Visions of Springtime Tranquility: 20 Calming Shades of Pink and Ideas for the Perfect Pink Pairings
05/15/2022 | Sara McLean |
What are these softly-colored expressions of romance, the tranquil rosy hues with peaceful blushing tones we see everywhere? These ever-present calming shades of pink are stylish, versatile, and grown-up shades that can work in almost any design style. As it seems the color pink continues its reign in popularity and is here to stay, here are some of our favorite calming shades of pink, along with tips on colors to pair with for strong, cohesive color palettes.
20 Calming Shades of Pink
Colors to Pair with These On-Trend Rosy Hues
What are some of the best colors to pair with pink? These softer pinks are stylish, versatile, grown-up shades that pair well with many colors.
Soft Pink with Concrete Grays
This pairing balances the sugary notes of pink with an edgier, industrial touch.
Pink and Green
This is a trendy combination with high contrast, complementary colors. Look to pair soft, sage green with subtle pinks or vibrant emerald with deeper pinks.
Pink and Orange
These joyful hues sit next to each other on the color wheel. Hot pinks and vivid oranges spark up contemporary designs, while softer shades of tinted pinks and peaches are reminiscent of an English garden. Pair with soft blue for a balancing touch. Try playing with values once you get comfortable with the combination. As an example, pair softer pinks with vivid, Vitamin C oranges for retro or modern interiors.
Muted Pinks and Blues
This pastel pairing creates a serene palette. Add off-white for final balancing touch. Want more punch? Add a pop of yellow to create a triad scheme (where 3 colors sit together on the color wheel).
Pink and White
A simple combination with maximum impact in rooms, pink and white highlights crisp, fresh interior spaces.
Pink and Black
The addition of the color black balances out the playfulness of pink with a grounding influence.
Pink and Yellow
This cheerful combination is perfect for summertime vibes.
Pink and Red
Influenced from the fashion runways, this hot combination has permeated the interior design industry.
Pink and Gold
For an iconic color pairing, think of the past few years obsession with rose gold, and while rose gold is down trending we still continue to see variations of pink and gold palettes.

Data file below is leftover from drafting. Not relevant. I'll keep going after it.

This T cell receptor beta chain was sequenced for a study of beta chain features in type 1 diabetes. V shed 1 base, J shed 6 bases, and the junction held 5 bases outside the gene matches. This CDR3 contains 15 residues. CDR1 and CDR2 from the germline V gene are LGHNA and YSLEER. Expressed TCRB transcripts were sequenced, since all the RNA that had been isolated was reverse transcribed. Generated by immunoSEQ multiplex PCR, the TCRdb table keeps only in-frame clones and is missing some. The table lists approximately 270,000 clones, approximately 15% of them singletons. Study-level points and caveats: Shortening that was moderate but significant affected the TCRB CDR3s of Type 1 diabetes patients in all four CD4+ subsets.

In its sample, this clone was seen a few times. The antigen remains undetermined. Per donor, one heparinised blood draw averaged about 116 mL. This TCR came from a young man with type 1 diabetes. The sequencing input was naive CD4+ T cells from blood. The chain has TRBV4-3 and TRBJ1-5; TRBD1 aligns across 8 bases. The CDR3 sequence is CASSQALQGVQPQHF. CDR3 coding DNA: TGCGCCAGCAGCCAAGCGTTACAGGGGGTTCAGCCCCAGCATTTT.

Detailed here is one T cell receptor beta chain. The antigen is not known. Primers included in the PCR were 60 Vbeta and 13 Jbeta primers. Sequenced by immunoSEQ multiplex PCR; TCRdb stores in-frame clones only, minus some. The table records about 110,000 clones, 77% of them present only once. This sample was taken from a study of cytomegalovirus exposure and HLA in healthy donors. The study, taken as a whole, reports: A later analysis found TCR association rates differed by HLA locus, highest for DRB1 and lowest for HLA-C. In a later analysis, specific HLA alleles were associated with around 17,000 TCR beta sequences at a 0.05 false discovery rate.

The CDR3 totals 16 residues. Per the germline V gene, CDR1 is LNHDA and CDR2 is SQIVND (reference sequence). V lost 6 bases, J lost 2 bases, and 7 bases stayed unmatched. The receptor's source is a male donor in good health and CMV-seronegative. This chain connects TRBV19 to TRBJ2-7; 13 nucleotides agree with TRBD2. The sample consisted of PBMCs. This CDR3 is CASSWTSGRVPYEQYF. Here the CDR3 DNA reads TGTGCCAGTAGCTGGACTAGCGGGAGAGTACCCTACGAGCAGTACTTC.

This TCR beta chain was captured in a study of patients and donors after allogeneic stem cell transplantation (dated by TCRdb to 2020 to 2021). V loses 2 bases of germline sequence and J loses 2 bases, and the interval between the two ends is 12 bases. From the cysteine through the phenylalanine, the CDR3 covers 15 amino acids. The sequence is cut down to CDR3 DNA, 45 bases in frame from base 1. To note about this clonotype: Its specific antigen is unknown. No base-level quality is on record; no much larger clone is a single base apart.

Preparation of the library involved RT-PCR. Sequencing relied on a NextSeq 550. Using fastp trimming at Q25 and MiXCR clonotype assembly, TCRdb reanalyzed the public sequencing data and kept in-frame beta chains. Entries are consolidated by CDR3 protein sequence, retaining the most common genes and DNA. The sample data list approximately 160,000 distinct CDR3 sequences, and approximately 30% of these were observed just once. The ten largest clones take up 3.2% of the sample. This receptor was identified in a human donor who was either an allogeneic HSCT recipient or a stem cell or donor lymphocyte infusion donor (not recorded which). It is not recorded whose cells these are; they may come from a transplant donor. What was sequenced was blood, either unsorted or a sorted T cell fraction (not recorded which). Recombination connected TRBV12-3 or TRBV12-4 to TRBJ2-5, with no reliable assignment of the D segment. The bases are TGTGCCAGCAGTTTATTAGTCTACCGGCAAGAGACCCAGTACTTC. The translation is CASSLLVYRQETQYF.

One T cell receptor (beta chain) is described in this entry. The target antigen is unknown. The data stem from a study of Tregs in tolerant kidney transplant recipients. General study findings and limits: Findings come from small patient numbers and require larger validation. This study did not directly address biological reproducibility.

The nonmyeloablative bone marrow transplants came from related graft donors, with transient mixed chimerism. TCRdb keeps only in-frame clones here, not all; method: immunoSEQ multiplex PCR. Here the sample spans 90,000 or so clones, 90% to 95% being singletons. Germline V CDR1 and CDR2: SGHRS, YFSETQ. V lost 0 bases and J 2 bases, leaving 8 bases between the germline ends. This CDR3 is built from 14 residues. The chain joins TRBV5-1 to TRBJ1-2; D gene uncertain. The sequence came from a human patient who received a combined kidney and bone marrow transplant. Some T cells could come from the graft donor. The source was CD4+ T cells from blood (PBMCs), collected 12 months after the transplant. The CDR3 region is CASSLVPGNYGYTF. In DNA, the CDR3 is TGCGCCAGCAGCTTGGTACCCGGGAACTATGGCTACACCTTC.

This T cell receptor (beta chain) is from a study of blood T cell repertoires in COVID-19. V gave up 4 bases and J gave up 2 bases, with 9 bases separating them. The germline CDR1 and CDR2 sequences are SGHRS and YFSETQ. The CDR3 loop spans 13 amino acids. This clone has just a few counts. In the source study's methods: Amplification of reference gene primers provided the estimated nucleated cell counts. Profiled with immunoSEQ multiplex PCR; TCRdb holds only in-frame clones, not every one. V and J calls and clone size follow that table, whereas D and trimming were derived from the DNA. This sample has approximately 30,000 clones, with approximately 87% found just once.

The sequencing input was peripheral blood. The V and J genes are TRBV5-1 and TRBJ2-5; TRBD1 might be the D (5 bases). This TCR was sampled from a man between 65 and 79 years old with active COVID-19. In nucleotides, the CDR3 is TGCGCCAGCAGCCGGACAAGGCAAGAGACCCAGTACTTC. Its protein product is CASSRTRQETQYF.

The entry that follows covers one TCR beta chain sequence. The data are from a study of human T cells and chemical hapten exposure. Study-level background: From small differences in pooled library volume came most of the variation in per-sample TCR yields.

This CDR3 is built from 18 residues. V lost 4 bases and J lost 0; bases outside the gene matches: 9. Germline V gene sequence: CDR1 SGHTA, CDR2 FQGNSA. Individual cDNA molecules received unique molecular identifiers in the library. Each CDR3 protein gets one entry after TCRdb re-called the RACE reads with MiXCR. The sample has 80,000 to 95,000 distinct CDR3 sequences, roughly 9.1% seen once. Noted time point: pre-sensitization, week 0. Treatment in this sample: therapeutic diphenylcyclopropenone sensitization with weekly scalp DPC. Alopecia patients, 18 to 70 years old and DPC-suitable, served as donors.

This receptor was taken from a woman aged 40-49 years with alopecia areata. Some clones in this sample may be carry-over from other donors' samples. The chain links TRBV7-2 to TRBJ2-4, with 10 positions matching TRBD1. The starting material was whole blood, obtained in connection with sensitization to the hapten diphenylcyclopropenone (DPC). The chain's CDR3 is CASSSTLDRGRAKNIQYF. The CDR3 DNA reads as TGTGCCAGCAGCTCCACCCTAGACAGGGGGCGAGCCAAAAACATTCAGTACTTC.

Colors that Pair Well with Light, Sweet Pinks
Lighter, sweeter pinks pair well with grounding shades like grays and blacks for an uplifted, fresh approach with an edge. For more colorful combinations, look to navy blues or deep, jewel tones for glamorous aesthetic.
Colors that Pair Well with Blush Pink
These more earthy, less sweet pinks and more popular as these shades can act as neutrals. Pair with a range of greens and blues, as well as reds and oranges for the strongest palette choices.
Did You Know? Surprising History Behind the Notion of Pink as a Calming Color
Many of us remember in our color theory courses a well-known 1980s psychological experiment using the paint color pink in prisons. The basic premise was to see if the color pink would calm male prisoners as the color was noted with more feminine attributes. The shade of pink used in the experiments was actually a brighter pink, not a calming neutral pink.
Pink colors similar to Baker-Miller Pink
The wardens were inspired by a series of experiments for a study by a research scientist named Alexander Schauss. He created a pink that he stated would reduce the aggressions of male prisoners. This study was set up where he had male prisoners look at a piece of paper with this color pink along with a blue color with their arms stretched out. When looking at this ahade of pink, he could easily push the arms down, yet with the blue color, their strength returned. He called this pink "Baker-Miller Pink" after two naval officers, Gene Baker and Ron Miller, his two co-experimentors. The naval officers, impressed with the findings, painted their holding cells pink and continued to widely praise the results and the color gained global notariety. However, several years later, Schauss conducted the experiments again and didn't find the same outcome. Rather, Baker-Miller Pink provided no positive results, the color actually didn't reduce aggression.
Decades later the debate over pink's calming effects continues. Several other experiments studying the effects of the color pink have been conducted including those by psychologist Oliver Genschow and Swiss psychologist Daniela Späth who used a cooler shade of pink in her experiments. She called her shade "Cool Down Pink" and painted cell walls in ten prisons across Switzerland for the the study with mixed results.
Photo Credit: GIULLIANNA BALZA ON UNSPLASH
So whether pink actually calms or invigorates, it still retains its popularity across a wide spectrum of design disciplines.
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